🦙The Llamas in New York City 🦙

By Sahana Narayan & Tran Templeton

Sahana: I feel like a lot of adults often think that kids don’t know anything because they’re kids. And because they’re kids, adults don’t really need to pay attention to them. But sometimes kids can actually be directing you to something or teaching you something you didn’t know before. But you might never know that you didn’t know that before because you never listened to them.

Tran: Mmm, that’s a challenge too in terms of knowing that you didn’t know something. 

Sahana: I mean in general I feel like adults should pay a lot more attention to what kids like, cause sometimes kids will be playing with something and then the adult will take it away or say “Oh, you don’t know how to use that properly. You’re just young.” But maybe they have a different idea of how to use it.

In our conversations leading up to this writing, we continued to flesh out some fundamental ideas that we had talked about with Nathan and Haeny on Pop & Play: that children should be heard, that they see beauty in things that adults might not. For example, in the research that Tran has done with preschoolers, the children took pictures of things that were a part of their lives when they were just 3- and 4-year-olds. In the episode, Sahana gave the example of garbage and old plastic cans. Adults usually want to frame photographs without the things they think of as “unsightly,” but children see the world in a different way. Even the simplest of objects, for example, many adults can have very narrow ways of using them. Children can teach them ways to be more creative, but the hard part is getting adults to listen. In this writing, we’ll discuss this complexity, especially when it comes to school, as well as what we think intergenerational listening entails: adults declaring solidarity with children. 

On Pop & Play, Sahana actually had a time and space where she could explain these things. Most children don’t have a chance to share their perspectives, and it’s not always easy for them to share how they feel with the adults around them. Some adults may listen. They may speak with a tone of voice that makes them sound like they’re listening or that it actually kind of matters to them. But what ends up happening many times is that they either think what children say is cute (and therefore not a matter or import) or they may criticize children’s opinions based on what they think is proper to do and say in public.

The Differences Between Children and Adults 

One key place where it’s important to see how adults’ and children’s ideas differ is in school. We include teachers and researchers when we talk about adults here because researchers are supposed to be doing the work that helps make school a better place for children. Most of the time, though, children’s perspectives and opinions about school aren’t even considered or mentioned. There’s a difference between what schools are doing (or what they think they’re doing) and what children are actually doing (and learning about) in school; educational research would be better if researchers included what kids think and feel about school.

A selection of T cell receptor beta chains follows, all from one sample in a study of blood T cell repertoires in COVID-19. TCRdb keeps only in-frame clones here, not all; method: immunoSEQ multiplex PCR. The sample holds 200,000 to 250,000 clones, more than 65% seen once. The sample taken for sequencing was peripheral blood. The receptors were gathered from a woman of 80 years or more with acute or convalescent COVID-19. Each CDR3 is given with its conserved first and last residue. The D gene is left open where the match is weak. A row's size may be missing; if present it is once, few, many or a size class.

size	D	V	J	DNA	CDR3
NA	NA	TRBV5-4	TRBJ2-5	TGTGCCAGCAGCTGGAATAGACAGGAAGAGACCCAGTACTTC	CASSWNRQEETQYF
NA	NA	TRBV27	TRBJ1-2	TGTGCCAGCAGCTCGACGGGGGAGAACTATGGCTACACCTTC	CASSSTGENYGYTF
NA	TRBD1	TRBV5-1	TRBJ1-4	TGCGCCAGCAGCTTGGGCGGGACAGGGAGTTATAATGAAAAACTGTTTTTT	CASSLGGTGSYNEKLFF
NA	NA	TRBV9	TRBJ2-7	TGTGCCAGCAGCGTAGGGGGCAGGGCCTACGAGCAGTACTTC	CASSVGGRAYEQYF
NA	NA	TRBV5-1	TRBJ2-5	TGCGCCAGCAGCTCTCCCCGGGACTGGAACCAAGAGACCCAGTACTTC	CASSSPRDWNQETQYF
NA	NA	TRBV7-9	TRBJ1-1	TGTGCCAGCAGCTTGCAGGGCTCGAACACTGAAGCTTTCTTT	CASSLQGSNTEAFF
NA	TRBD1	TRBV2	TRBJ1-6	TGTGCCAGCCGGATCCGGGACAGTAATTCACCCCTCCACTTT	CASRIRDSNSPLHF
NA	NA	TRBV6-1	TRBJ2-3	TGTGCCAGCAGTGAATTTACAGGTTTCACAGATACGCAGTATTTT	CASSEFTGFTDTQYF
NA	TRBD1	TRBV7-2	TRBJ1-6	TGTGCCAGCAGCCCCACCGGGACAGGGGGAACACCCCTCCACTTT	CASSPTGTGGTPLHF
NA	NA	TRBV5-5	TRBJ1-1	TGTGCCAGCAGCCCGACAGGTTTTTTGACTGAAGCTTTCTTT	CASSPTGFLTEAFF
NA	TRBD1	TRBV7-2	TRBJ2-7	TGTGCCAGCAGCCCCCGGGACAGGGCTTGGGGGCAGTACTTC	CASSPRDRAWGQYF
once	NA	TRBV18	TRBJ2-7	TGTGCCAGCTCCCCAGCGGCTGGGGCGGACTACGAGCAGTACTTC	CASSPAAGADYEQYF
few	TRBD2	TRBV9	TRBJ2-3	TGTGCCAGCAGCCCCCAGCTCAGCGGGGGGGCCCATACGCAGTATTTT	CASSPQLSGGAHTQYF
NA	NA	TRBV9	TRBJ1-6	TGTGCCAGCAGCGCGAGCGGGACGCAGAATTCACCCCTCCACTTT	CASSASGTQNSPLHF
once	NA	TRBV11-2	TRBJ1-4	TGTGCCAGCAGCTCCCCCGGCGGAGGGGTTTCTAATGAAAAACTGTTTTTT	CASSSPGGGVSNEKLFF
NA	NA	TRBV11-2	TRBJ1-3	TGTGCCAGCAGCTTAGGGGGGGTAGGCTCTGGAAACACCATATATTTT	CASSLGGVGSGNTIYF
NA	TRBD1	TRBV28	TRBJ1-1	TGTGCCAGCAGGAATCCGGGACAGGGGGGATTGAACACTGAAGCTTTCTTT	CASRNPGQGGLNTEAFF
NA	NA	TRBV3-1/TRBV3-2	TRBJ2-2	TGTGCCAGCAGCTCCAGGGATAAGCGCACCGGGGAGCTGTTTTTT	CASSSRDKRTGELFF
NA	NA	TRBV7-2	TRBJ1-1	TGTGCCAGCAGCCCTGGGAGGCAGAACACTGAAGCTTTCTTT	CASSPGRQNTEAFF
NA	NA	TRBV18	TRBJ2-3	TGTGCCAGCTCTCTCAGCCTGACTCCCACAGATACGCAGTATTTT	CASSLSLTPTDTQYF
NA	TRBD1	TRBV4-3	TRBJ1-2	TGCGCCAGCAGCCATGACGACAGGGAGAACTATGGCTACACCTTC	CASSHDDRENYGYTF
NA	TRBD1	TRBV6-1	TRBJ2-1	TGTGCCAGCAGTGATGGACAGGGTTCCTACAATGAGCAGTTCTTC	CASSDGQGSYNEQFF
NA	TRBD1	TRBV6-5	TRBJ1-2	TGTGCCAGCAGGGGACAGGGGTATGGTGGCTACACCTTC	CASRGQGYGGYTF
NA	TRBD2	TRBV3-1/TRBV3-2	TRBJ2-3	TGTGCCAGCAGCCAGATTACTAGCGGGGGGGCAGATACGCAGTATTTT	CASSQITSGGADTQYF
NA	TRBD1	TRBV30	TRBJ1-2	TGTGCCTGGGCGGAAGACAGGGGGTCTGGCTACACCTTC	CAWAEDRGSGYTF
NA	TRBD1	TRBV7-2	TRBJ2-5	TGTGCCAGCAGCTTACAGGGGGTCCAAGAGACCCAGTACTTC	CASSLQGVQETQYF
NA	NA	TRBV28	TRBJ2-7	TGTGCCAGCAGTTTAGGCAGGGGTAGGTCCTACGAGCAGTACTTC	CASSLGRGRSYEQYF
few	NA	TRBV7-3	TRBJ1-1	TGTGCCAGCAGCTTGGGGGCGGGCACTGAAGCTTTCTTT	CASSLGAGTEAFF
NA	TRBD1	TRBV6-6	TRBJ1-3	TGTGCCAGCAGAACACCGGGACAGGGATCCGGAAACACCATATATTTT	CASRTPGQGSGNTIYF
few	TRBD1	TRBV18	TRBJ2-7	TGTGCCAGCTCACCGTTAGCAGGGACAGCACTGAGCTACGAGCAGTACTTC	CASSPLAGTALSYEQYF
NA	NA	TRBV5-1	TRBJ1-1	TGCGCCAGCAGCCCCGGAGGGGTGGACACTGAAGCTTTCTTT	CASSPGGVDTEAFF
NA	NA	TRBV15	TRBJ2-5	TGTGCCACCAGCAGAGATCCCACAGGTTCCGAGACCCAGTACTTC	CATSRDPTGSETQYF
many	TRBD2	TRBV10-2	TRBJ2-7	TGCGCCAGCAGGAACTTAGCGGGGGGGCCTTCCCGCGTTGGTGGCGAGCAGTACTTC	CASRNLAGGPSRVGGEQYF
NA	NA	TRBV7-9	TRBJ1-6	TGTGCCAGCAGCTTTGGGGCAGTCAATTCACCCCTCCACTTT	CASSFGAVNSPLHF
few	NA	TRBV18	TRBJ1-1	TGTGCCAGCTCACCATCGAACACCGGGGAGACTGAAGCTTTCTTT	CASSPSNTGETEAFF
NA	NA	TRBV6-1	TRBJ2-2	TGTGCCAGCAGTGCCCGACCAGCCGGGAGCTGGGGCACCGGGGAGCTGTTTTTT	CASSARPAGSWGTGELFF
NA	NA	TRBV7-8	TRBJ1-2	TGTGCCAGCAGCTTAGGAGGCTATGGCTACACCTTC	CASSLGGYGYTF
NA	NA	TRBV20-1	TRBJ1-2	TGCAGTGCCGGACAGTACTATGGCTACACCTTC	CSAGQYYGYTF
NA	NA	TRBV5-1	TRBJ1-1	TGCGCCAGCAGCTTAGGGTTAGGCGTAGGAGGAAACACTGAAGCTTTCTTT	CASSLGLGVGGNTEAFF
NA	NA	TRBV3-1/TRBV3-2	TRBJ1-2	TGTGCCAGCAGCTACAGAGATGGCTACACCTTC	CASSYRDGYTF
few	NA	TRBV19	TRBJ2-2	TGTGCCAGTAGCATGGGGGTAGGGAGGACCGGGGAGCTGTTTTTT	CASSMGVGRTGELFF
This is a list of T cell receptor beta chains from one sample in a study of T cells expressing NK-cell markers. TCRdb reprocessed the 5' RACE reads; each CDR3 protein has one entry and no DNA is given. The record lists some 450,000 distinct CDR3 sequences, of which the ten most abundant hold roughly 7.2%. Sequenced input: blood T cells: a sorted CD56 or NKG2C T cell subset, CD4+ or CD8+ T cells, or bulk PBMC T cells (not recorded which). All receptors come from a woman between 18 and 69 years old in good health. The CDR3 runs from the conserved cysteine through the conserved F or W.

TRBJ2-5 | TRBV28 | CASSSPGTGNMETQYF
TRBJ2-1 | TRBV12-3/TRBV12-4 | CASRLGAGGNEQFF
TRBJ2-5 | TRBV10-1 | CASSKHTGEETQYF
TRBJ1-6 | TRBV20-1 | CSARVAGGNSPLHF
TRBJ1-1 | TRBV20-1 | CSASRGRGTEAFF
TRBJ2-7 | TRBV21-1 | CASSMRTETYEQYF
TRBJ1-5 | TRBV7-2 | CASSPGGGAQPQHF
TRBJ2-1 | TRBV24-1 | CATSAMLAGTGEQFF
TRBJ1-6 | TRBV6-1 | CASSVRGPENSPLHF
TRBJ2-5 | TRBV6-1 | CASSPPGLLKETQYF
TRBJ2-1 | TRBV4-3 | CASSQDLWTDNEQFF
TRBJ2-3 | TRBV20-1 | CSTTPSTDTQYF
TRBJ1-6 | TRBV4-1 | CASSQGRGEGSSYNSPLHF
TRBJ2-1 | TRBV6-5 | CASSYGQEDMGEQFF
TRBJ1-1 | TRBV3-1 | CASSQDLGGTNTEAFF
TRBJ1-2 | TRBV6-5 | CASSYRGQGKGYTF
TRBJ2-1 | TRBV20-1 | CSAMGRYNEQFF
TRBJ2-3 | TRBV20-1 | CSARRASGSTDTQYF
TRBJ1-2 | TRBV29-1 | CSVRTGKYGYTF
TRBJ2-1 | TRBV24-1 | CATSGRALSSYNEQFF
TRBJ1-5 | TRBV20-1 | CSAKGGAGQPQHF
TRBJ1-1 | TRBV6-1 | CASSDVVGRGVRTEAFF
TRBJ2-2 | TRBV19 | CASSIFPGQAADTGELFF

For example, schools emphasize state tests and assessments, and that impacts children’s experiences. Here’s what we both have seen: adults think that if kids hear about their test scores and grades, it’ll push them to do better. That’s not always what happens, though. What really ends up happening is that children who don’t do well, according to adults, end up thinking of themselves as terrible at school. This creates a vicious cycle where teachers believe they are supporting a child through paying special attention to them, by separating them from their peers and taking them out to the hallway to provide one-on-one support. That’s the thing they shouldn’t do though. It can cause the child embarrassment, and their classmates notice these moments when they’re taken out of the classroom. This child becomes labeled as “the kid who doesn’t know anything’” instead of what’s really happening: this is the kid who has to be in the hall because teachers think they need special attention. They become the kid who failed, and nobody wants to be the kid who failed

We give this example to illuminate the idea that when a few children are impacted negatively by school practices, all the children witness and experience the negative effects of it too. They learn (wrongly) about which children are considered failures. We understand that state assessments might teach people about where schools stand, but we also think that policies and tests influence how teachers and researchers listen. They emphasize something that is completely different from what children want for their school experiences. Frankly, children are simply doing their best in school, and contrary to what adults might believe, children can live without school as it is. They don’t want to always be told to not talk, to stand in line, to make the line 180 degrees, and the myriad rules that adults make up for children to follow. Children want to be creative; they want more interesting ways to learn, beyond just memorizing and memorizing. That’s just not how children learn.